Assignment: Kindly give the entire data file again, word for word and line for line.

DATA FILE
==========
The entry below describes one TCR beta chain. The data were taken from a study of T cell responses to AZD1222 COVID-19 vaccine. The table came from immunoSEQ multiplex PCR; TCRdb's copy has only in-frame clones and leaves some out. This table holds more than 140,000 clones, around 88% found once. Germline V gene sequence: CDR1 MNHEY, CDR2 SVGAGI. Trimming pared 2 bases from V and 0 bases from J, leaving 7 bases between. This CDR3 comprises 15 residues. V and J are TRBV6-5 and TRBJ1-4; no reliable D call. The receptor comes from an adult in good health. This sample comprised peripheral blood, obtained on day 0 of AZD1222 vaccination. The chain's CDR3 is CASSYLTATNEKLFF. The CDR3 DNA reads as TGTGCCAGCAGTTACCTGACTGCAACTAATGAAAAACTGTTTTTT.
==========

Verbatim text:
The entry below describes one TCR beta chain. The data were taken from a study of T cell responses to AZD1222 COVID-19 vaccine. The table came from immunoSEQ multiplex PCR; TCRdb's copy has only in-frame clones and leaves some out. This table holds more than 140,000 clones, around 88% found once. Germline V gene sequence: CDR1 MNHEY, CDR2 SVGAGI. Trimming pared 2 bases from V and 0 bases from J, leaving 7 bases between. This CDR3 comprises 15 residues. V and J are TRBV6-5 and TRBJ1-4; no reliable D call. The receptor comes from an adult in good health. This sample comprised peripheral blood, obtained on day 0 of AZD1222 vaccination. The chain's CDR3 is CASSYLTATNEKLFF. The CDR3 DNA reads as TGTGCCAGCAGTTACCTGACTGCAACTAATGAAAAACTGTTTTTT.